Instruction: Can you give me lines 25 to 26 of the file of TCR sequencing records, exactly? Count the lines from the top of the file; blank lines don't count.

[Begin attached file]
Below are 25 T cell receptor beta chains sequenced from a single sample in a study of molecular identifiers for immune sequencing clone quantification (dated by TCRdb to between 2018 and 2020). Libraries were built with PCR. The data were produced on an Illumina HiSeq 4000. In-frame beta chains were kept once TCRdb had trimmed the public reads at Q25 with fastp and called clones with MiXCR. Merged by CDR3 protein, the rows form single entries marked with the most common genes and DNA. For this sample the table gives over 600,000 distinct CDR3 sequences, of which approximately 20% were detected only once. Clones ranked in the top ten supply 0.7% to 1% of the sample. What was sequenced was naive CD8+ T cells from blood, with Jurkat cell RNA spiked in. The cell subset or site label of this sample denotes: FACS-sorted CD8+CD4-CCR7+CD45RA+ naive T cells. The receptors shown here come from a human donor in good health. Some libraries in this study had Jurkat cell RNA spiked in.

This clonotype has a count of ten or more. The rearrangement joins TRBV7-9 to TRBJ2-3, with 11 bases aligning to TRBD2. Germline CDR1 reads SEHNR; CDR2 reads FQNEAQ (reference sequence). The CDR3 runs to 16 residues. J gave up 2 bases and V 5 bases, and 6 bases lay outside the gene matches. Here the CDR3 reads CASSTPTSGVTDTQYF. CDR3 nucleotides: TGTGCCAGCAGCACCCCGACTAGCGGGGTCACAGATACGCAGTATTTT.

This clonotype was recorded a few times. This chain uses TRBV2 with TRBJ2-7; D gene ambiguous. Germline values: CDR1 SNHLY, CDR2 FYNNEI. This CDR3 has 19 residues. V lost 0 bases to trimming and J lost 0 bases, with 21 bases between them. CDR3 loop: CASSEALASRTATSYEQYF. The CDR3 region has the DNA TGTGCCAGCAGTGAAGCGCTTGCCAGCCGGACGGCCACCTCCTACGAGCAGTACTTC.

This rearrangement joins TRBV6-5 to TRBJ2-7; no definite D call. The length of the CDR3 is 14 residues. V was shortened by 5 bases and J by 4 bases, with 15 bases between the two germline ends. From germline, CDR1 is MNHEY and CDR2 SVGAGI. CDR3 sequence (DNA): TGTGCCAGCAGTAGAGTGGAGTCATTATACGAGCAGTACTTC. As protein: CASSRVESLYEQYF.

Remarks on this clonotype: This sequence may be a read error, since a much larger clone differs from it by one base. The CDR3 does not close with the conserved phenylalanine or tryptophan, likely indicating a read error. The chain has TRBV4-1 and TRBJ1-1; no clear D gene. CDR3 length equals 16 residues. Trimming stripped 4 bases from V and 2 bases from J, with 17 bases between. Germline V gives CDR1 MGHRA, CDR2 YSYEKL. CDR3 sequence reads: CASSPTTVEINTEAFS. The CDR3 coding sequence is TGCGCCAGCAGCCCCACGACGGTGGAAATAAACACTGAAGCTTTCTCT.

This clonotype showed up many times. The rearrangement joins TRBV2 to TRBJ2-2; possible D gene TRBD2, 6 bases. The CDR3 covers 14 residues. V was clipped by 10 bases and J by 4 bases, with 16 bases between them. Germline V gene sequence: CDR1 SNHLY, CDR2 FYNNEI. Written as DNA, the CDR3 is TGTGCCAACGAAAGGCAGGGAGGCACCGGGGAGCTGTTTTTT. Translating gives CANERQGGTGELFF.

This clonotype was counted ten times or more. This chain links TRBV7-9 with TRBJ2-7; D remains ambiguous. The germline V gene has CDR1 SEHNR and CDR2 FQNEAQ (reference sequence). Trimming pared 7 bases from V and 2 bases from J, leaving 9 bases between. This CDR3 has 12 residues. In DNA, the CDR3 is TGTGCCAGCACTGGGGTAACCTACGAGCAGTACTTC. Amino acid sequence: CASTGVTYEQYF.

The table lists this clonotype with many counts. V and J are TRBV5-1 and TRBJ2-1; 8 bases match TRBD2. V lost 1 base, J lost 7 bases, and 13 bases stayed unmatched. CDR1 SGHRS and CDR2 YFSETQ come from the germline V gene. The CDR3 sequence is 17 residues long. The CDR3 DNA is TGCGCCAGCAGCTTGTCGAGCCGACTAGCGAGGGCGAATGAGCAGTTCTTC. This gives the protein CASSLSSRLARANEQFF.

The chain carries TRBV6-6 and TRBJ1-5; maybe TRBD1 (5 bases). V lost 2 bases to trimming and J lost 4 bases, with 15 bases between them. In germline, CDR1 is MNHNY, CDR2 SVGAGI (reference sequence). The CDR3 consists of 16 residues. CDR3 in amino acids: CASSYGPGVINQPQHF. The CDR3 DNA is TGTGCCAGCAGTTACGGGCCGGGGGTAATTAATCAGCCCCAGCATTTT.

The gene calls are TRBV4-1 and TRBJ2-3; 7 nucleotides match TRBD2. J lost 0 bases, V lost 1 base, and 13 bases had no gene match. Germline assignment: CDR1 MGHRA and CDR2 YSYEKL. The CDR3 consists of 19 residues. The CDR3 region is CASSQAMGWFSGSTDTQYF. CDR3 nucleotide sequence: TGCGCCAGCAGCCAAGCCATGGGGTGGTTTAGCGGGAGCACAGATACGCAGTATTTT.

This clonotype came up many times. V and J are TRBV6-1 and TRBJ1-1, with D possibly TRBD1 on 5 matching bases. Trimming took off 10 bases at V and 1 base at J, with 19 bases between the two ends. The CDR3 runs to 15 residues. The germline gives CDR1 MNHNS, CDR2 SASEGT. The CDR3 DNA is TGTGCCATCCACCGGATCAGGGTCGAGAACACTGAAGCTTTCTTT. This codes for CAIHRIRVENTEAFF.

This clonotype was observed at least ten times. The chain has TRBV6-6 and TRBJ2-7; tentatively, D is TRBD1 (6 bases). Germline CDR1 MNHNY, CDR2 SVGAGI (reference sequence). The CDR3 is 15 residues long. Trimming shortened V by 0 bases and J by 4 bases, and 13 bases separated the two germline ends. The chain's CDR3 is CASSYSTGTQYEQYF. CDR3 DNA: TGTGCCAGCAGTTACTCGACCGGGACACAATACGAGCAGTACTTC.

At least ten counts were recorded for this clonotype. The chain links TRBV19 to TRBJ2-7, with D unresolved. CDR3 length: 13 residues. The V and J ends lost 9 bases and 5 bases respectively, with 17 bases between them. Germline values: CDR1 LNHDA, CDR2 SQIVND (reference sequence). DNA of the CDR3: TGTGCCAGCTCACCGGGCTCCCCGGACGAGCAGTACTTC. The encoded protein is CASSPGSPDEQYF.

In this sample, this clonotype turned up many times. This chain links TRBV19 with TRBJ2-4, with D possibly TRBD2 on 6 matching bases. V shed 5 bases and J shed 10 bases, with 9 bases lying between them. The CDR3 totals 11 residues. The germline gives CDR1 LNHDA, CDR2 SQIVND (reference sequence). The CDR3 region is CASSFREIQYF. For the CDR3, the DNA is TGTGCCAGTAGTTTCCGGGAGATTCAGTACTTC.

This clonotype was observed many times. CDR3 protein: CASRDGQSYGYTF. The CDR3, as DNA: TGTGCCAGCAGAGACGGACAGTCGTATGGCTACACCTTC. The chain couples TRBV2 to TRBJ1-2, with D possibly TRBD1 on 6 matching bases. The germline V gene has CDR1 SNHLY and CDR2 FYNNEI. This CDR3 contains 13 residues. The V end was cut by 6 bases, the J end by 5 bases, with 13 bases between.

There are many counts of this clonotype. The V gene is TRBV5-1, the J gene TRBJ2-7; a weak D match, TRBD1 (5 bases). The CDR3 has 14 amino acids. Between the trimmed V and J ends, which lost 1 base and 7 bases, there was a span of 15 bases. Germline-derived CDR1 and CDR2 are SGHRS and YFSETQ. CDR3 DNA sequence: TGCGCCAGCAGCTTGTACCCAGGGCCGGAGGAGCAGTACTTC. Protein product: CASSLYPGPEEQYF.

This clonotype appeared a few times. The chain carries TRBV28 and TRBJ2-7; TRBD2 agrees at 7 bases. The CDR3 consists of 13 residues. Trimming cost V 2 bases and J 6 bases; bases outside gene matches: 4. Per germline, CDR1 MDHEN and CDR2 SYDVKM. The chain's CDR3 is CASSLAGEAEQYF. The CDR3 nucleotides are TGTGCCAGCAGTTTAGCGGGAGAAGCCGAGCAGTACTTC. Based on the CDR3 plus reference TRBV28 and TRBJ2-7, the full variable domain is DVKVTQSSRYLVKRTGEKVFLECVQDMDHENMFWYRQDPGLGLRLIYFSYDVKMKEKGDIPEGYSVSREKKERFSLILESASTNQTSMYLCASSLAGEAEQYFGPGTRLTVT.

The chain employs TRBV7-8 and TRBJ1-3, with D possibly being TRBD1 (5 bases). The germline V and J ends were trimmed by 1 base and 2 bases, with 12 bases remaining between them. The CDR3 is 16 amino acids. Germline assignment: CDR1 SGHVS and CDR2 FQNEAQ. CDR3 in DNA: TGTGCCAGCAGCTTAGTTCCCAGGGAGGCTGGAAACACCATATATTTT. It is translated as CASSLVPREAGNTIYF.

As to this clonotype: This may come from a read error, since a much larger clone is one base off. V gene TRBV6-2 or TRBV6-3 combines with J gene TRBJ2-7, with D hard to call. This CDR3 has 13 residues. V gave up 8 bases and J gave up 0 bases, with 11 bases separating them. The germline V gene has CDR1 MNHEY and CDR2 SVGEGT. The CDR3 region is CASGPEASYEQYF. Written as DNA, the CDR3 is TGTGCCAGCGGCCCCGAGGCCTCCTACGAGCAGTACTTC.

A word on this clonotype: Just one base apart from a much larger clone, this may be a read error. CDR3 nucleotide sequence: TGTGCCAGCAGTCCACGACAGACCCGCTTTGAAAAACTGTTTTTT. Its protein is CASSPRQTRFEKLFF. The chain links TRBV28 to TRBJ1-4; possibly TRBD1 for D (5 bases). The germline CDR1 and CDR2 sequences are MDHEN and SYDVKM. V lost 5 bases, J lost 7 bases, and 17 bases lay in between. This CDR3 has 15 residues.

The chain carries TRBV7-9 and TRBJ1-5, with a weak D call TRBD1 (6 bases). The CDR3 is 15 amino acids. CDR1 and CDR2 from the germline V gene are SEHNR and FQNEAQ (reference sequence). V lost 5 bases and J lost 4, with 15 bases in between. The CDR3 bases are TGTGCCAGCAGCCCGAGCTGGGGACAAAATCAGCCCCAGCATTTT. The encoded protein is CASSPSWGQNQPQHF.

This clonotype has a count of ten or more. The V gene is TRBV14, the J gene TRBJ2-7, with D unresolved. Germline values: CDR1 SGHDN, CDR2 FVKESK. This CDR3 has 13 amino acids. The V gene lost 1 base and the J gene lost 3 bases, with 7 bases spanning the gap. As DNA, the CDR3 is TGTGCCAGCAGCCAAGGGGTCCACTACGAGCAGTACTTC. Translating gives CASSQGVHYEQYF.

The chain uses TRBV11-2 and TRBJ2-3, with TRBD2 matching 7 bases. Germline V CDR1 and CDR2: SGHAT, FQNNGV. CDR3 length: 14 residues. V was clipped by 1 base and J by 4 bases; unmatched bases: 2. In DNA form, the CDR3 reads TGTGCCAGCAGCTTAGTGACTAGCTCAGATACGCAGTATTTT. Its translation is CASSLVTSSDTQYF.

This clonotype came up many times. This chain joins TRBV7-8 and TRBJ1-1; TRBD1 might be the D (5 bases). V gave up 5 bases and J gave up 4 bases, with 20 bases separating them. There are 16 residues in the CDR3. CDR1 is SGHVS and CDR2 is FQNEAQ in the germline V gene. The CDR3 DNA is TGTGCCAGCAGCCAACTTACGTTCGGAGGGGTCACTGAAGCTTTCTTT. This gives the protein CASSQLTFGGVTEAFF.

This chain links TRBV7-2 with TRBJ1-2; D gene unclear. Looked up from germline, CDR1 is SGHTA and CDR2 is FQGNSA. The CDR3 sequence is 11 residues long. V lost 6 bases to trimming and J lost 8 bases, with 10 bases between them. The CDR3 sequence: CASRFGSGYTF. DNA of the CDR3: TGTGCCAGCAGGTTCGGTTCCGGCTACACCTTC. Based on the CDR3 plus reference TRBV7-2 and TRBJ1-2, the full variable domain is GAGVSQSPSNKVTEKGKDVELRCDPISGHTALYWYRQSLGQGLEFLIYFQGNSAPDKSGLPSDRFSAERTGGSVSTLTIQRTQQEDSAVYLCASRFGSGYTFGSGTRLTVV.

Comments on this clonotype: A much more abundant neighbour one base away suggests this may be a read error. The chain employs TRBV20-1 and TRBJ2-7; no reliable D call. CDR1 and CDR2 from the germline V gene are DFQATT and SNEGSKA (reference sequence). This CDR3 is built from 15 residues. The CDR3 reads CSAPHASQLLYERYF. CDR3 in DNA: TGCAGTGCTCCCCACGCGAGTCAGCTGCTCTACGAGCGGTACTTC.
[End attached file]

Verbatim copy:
This chain links TRBV7-2 with TRBJ1-2; D gene unclear. Looked up from germline, CDR1 is SGHTA and CDR2 is FQGNSA. The CDR3 sequence is 11 residues long. V lost 6 bases to trimming and J lost 8 bases, with 10 bases between them. The CDR3 sequence: CASRFGSGYTF. DNA of the CDR3: TGTGCCAGCAGGTTCGGTTCCGGCTACACCTTC. Based on the CDR3 plus reference TRBV7-2 and TRBJ1-2, the full variable domain is GAGVSQSPSNKVTEKGKDVELRCDPISGHTALYWYRQSLGQGLEFLIYFQGNSAPDKSGLPSDRFSAERTGGSVSTLTIQRTQQEDSAVYLCASRFGSGYTFGSGTRLTVV.

Comments on this clonotype: A much more abundant neighbour one base away suggests this may be a read error. The chain employs TRBV20-1 and TRBJ2-7; no reliable D call. CDR1 and CDR2 from the germline V gene are DFQATT and SNEGSKA (reference sequence). This CDR3 is built from 15 residues. The CDR3 reads CSAPHASQLLYERYF. CDR3 in DNA: TGCAGTGCTCCCCACGCGAGTCAGCTGCTCTACGAGCGGTACTTC.